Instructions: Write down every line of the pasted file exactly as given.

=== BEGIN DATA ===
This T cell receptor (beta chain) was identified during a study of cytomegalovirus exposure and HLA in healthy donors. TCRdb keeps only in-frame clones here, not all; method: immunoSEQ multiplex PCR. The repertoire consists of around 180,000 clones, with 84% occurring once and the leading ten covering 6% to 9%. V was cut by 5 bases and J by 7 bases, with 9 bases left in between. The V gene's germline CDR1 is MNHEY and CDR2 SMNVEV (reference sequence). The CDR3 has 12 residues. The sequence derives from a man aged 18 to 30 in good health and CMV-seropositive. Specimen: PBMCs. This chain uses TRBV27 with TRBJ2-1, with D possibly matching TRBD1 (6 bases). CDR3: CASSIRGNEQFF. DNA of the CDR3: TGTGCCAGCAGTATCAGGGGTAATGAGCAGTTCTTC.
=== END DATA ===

This T cell receptor (beta chain) was identified during a study of cytomegalovirus exposure and HLA in healthy donors. TCRdb keeps only in-frame clones here, not all; method: immunoSEQ multiplex PCR. The repertoire consists of around 180,000 clones, with 84% occurring once and the leading ten covering 6% to 9%. V was cut by 5 bases and J by 7 bases, with 9 bases left in between. The V gene's germline CDR1 is MNHEY and CDR2 SMNVEV (reference sequence). The CDR3 has 12 residues. The sequence derives from a man aged 18 to 30 in good health and CMV-seropositive. Specimen: PBMCs. This chain uses TRBV27 with TRBJ2-1, with D possibly matching TRBD1 (6 bases). CDR3: CASSIRGNEQFF. DNA of the CDR3: TGTGCCAGCAGTATCAGGGGTAATGAGCAGTTCTTC.